are as useful as ginger-orange juice at the market,
lukewarm bitter in an aluminium can,
Eucalyptus smoke waved over the body
or a freshly printed pamphlet.
This is not another poem about loss,
Be easy. The Rubbish Country The fire started on the rubbish country, resinous marma
grasses don't burn hot. Lizards, mice and birds manage to scrape by among the feather
topped spinifex tufts. The wind whipped the front toward the Mulgas ruffling the Buffel
grass, stubborn green weeds - the last thing rooted after a dry spell. Endemic, the
leprous cascade rumbled leaping bush to bush, climbing smooth gum trunks. They held
bolt upright, sometimes toppling onto motley clusters of cellophane. Canopy met churned
stump, prickle and dirt a teratoma of hair, nails, teeth, fat, cannibalistic cancer of good
things. Eddies conduct the awful percussion into the night, casting ash flecked off timber
ribbons high enough to warp the moon. It could have been a fiction. You have to know
that I myself did not see the flames burnish the land. Before long, boots will tread over
fresh shoots, sink prints into blackened mud. I know the Mallee roots will live on, but not
the Mulgas. The Blowhole Wind licking igneous ripples that stubbornly hold their ground,
a few lengths deep those rocks go. Whittled away and blown over into sharp candied
shapes. Honeycomb protrusionsbriefly harbour the salty air before it dances astray,
bristling past the thin coat of brine, weeds and dust.
The Sou' Westerly whips whitecaps,
but under the cliffs it is dry.
There, crabs burrow into the sand,
children tread over shells
with jellied sandals and rash vests.
If you run your hand along the stone,
you coarsen the skin, rub earth in
to keep the oil company.
Around the bend is the blowhole;
It spits foam and bile up
over the rocks before it
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settles a crud on the flat.
Rampant waves coast
into the tepid enclave.
The foam obscures the ripples
that must run and break
slap the rock, change course and
compete with the incoming.
'Do not walk on the rocks,
this is a dangerous area.'
Dougal Hurley is a postgraduate law student at Melbourne University.
Image: Joshua Hardy, a Melbourne University student who died after an October 2014
street bashing outside McDonalds in St Kilda Road, Melbourne.
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The Border Force Act's disquieting parallels
Andrew Hamilton
On July 1 the Australian Border Force Act 2015 came into force. On the same day 40
people who were working in Australian detention centres on Nauru and Manus Island
signed an open letter of protest to the Prime Minister and Minister for Immigration and
Border Protection.
They attacked the provision that forbids them to speak publicly about abuses of human
rights. The penalty for doing so is two years in jail. They also dared the Government to
prosecute them for writing the letter.
Such letters reflect their letters deep disquiet and considerable bravery. The disquiet is
justified. Enquiries and reports have brought to public notice incidents of sexual abuse,
have claimed Australia to be in breach of the International Convention on torture, and
have highlighted the way in which human beings are damaged in detention centres.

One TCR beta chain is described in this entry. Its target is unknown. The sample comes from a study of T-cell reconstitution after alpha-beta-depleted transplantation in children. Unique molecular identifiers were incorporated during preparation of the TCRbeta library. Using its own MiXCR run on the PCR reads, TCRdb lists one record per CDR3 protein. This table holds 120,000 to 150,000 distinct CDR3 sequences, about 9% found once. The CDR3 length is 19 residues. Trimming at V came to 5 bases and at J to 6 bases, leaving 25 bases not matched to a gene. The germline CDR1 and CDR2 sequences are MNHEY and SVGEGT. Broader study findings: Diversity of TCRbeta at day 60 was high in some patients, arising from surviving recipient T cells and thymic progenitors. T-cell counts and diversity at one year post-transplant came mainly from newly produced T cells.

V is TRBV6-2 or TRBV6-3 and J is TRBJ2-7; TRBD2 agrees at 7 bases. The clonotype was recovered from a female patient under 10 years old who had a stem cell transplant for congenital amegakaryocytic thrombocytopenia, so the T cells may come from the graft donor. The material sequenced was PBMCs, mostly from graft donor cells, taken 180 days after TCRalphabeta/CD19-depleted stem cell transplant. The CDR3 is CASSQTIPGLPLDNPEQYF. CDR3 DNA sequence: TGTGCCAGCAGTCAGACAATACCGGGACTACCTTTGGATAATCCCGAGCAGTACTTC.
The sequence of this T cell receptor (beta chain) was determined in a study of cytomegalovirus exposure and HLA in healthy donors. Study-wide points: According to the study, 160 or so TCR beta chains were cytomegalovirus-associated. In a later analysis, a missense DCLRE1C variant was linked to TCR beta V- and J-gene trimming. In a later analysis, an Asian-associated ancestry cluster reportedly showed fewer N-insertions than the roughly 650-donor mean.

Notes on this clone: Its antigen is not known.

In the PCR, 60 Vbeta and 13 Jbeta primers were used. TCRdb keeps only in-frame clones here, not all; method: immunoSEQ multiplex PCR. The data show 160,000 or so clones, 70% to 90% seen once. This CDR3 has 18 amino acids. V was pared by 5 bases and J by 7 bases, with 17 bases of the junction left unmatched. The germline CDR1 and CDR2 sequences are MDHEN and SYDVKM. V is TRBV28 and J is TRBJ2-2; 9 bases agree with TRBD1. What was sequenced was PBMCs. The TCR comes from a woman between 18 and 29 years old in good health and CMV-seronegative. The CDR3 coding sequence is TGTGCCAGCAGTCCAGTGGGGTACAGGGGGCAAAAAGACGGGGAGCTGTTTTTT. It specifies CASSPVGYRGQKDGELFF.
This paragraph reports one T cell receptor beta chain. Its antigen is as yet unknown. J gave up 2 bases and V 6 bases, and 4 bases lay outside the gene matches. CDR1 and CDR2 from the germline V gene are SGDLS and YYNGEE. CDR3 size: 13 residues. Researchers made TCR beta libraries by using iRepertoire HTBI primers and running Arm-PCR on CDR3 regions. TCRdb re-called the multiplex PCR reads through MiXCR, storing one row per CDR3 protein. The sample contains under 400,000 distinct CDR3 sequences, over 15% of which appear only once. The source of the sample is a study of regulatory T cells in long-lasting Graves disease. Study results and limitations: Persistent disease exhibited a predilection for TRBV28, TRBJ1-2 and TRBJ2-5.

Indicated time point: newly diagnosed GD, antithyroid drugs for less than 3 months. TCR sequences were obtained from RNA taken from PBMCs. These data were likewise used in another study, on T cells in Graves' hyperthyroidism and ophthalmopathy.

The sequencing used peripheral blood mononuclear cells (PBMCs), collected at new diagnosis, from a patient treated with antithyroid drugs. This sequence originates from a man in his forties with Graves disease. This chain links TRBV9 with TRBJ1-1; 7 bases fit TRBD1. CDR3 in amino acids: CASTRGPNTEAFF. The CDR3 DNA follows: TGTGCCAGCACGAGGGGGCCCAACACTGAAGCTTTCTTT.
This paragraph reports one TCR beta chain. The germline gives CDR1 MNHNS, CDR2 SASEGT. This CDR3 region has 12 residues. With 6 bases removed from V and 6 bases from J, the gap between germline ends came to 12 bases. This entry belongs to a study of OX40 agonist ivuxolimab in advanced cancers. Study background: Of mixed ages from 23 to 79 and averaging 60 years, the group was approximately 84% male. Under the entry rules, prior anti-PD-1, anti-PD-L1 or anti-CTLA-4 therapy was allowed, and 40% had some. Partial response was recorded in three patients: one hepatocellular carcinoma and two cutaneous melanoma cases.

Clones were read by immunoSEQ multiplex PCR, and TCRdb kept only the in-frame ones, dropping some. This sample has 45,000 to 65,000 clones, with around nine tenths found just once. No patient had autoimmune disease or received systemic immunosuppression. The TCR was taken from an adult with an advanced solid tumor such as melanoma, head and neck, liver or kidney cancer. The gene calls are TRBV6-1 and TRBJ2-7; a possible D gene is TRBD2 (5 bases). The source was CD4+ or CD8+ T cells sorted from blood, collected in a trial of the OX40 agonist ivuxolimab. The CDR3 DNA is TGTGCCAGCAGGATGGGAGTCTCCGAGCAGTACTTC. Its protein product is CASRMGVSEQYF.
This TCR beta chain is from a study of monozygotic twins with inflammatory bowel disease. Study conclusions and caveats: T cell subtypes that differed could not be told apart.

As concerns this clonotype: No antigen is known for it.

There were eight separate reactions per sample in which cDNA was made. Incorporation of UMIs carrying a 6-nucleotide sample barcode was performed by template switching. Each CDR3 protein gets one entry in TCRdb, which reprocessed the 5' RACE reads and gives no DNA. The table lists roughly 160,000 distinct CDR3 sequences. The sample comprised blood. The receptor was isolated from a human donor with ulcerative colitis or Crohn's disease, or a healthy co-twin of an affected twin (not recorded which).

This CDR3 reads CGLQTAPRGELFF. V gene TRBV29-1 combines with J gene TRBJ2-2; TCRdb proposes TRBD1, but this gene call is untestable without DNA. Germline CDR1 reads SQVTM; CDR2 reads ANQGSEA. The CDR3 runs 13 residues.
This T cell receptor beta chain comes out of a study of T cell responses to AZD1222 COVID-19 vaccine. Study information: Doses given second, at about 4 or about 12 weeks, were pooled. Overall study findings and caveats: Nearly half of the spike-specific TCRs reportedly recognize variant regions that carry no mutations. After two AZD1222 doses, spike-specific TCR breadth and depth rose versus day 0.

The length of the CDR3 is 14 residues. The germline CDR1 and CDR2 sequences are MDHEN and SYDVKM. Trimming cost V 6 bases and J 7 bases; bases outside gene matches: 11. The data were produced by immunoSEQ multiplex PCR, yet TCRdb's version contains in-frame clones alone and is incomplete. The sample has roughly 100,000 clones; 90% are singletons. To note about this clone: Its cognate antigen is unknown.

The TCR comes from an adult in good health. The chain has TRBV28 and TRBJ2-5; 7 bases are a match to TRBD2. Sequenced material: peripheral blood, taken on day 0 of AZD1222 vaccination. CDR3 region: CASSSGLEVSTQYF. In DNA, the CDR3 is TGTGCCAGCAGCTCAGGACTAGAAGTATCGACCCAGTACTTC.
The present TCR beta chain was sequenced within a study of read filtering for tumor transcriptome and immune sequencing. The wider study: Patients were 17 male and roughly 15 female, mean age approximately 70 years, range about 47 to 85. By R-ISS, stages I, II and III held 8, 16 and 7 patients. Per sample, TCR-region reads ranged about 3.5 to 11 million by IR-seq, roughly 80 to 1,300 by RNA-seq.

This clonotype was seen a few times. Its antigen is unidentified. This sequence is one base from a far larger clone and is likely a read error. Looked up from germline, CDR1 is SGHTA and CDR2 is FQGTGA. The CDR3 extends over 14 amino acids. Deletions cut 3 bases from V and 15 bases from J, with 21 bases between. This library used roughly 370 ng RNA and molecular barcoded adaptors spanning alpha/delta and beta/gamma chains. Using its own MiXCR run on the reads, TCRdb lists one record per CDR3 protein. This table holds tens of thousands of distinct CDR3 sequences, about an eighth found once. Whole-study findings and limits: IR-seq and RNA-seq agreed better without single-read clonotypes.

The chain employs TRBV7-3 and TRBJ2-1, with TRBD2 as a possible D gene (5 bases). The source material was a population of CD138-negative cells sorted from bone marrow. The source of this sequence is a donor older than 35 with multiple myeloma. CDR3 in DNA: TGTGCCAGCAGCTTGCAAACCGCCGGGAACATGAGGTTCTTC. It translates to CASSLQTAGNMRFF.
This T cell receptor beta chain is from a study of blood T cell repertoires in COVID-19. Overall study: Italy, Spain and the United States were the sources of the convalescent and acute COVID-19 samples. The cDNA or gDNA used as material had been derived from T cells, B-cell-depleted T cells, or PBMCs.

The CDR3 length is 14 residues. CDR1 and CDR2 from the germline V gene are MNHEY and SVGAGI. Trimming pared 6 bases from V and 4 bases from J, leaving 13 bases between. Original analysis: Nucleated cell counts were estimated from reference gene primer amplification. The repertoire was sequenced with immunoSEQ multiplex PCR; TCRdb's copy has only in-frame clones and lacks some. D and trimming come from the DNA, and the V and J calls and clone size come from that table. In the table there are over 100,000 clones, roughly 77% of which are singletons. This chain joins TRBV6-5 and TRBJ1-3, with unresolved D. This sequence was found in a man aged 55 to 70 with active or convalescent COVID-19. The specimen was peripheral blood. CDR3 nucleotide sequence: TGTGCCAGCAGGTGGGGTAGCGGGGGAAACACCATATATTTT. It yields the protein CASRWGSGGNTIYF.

As a Catholic priest I all too slowly became aware of the defects in church governance
and culture that led to so many children being abused and the crimes against them being
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kept secret. So I am horrified that the Government should impose this culture of silence
on detention centres by legislating to ensure that sexual abuse and other crimes are kept
in-house. I have learned how foolish people were to believe us when we said to them,
'You can trust us, we are the church'. I have still less reason to believe government
ministers when they say, 'You can trust us to act justly, we are the government'.
Although comparisons with other times and other states are never conclusive, there are
disquieting parallels between the purpose of this and other recent legislation and the
steps taken by other security states bear reflection. In nations like Nazi Germany,
Stalinist Russia, Apartheid South Africa, and Chile and Argentina under the Generals,
evidence of gross violation of human rights through arbitrary detention, beatings, rapes,
torture and murder in places of detention came to light only when the regimes that
practiced them fell. All these regimes ensured that their security apparatus could act in
secrecy, and prevented information from leaking out.
These security states also denigrated their victims as enemies of the people and gave
impunity to those who mistreated them. In Stalin's Russia those sent to the Gulags were
considered enemies of the state, as were the Jews and gypsies sent to Nazi camps, and
Black activists imprisoned in South Africa. The populace generally was not concerned
about how they were treated. Furthermore the military and other officers of the state
enjoyed impunity for any brutality they practiced.
In Australia people who come by boat to seek protection from persecution have long
been vilified. Recent legislation, too, allows officers in detention centres to use whatever
force they themselves deem necessary to maintain order. They will effectively be judges
of their own cases. This confers on them a dangerous degree of impunity. Taken together
with the imposition of secrecy and the widespread antipathy to asylum seekers, this
measure removes all the effective hindrances to the development of a brutal culture.
People will say that this can never happen in Australia - our national virtues and